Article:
Having kids with husband, Carl Dean, just ‘wasn’t meant to be,’ says Dolly Parton

The couple tied the knot in 1966 and celebrated their 50th wedding anniversary in 2016 with a renewal of their vows. “If I had it to do all over, I’d do it all over again, and we did,” Parton said, per Entertainment Tonight.

It sounds like Parton has no regrets with her marriage, although she admits she used to feel uncertain about the couple’s decision to not have children.
“Early on, when my husband and I were dating, and then when we got married, we just assumed we would have kids. We weren’t doing anything to stop it. In fact, we thought maybe we would. We even had names if we did, but it didn’t turn out that way,” the Heartstrings star told Billboard in 2014.

Here’s why Parton and Dean never had kids—and why they’re totally cool with it.
Parton considers herself a mother to everyone.

Growing up, Parton lived with 11 brothers and sisters in a one-bedroom home, so she was always extremely close to them. Even after they moved out of their cottage in the footbed of the Appalachian mountains, Parton told People that several of her brothers and sisters lived with her early in her life.

She also learned to love her nieces and nephews like her own.
“They call me ‘Aunt Granny,’” Parton said, while the bunch calls Dean “Uncle PeePaw.”

“I’ve loved their kids just like they’re my grandkids, and now I’ve got great-grand-kids!” Parton said. “Now I’m GeeGee, which is great-granny. I often think, it just wasn’t meant for me to have kids so everybody’s kids can be mine.”
She believes having children would have changed the trajectory of her career.

In an interview with The Guardian, Parton said her and Dean always wonder about what their children would have been like.
“My husband and I, when we first got married, we thought about if we had kids, what would they look like? Would they be tall—because he’s tall? Or would they be little squats like me? If we’d had a girl, she was gonna be called Carla,” she said.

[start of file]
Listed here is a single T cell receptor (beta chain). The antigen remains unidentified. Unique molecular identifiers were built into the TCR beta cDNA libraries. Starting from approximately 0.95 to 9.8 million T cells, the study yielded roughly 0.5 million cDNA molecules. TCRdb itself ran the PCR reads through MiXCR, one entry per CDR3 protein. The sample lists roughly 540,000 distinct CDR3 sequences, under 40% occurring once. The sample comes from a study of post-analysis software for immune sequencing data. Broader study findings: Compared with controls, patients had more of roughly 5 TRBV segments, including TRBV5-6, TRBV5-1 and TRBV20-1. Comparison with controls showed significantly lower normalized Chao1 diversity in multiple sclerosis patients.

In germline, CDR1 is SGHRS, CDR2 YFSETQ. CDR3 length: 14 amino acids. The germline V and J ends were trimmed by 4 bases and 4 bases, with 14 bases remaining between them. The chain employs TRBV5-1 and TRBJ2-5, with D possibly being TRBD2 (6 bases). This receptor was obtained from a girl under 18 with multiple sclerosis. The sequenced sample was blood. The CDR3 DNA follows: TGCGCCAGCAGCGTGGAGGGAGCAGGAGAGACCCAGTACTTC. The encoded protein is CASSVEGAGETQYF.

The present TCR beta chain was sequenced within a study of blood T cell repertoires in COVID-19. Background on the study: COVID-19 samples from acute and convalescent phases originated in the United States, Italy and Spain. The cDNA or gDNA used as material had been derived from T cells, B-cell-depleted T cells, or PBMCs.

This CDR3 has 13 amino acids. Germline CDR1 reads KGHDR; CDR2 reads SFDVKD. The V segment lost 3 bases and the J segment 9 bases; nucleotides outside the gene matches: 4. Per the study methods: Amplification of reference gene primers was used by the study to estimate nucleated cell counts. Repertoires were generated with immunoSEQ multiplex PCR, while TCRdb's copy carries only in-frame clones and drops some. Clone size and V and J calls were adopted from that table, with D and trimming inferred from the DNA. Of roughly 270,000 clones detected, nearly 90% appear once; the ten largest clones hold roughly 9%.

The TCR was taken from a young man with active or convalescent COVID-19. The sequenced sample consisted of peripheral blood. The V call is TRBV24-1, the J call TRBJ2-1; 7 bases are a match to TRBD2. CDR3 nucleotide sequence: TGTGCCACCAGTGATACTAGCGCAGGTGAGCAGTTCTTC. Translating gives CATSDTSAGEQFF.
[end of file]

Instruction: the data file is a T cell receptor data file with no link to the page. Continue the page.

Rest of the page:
But after talking and dreaming about it, she said “it wasn’t meant to be. Now that we’re older? We’re glad.”

“I would have been a great mother, I think. I would probably have given up everything else,” she continued. “Because I would’ve felt guilty about that, if I’d have left them [to work, to tour]. Everything would have changed. I probably wouldn’t have been a star.”
She feels called to help other children.

Despite not having any of her own, Parton has a soft spot for children. The “Jolene” singer created the Imagination Library, a non-profit that provides free books to preschoolers.

“I think kids relate to me because they think of me like a Mother Goose or a Fairy Godmother,” she told People. “I’m like a cartoon character—my voice is little and I’m an excitable little person like them! I’m very childlike in that way, in my nature.”

Parton also released a children’s album in 2017 called I Believe in You, which features songs specifically created for children, including titles like “Makin’ Fun Ain’t Funny,” “Brave Little Soldier,” and “Coat of Many Colors.”
She loves her relationships exactly the way it is.

The reason you never see Dean with Parton in public? They prefer it that way. “I always joke and laugh when people ask me what’s the key to my long marriage and lasting love,” Parton told People. “I always say ‘Stay gone!’ and there’s a lot of truth to that. I travel a lot, but we really enjoy each other when we’re together and the little things we do.”

In August 2016, the singer released her 46th studio album called Pure & Simple, which was dedicated to her loving husband.

“I was just trying to think about all the different colors of love through the years,” Parton explained during an interview with Rolling Stone. “I thought, ‘Well I’m going to write about mine and Carl’s relationship. It’s just a pure and simple relationship,’ so it started with that and then I thought, ‘Well why don’t I just write a whole album of love songs?’”

Parton also has plans to keep their love going strong until the end. “I’m dragging him kicking and screaming into the next 50 years,” she said. “Wish us luck.”
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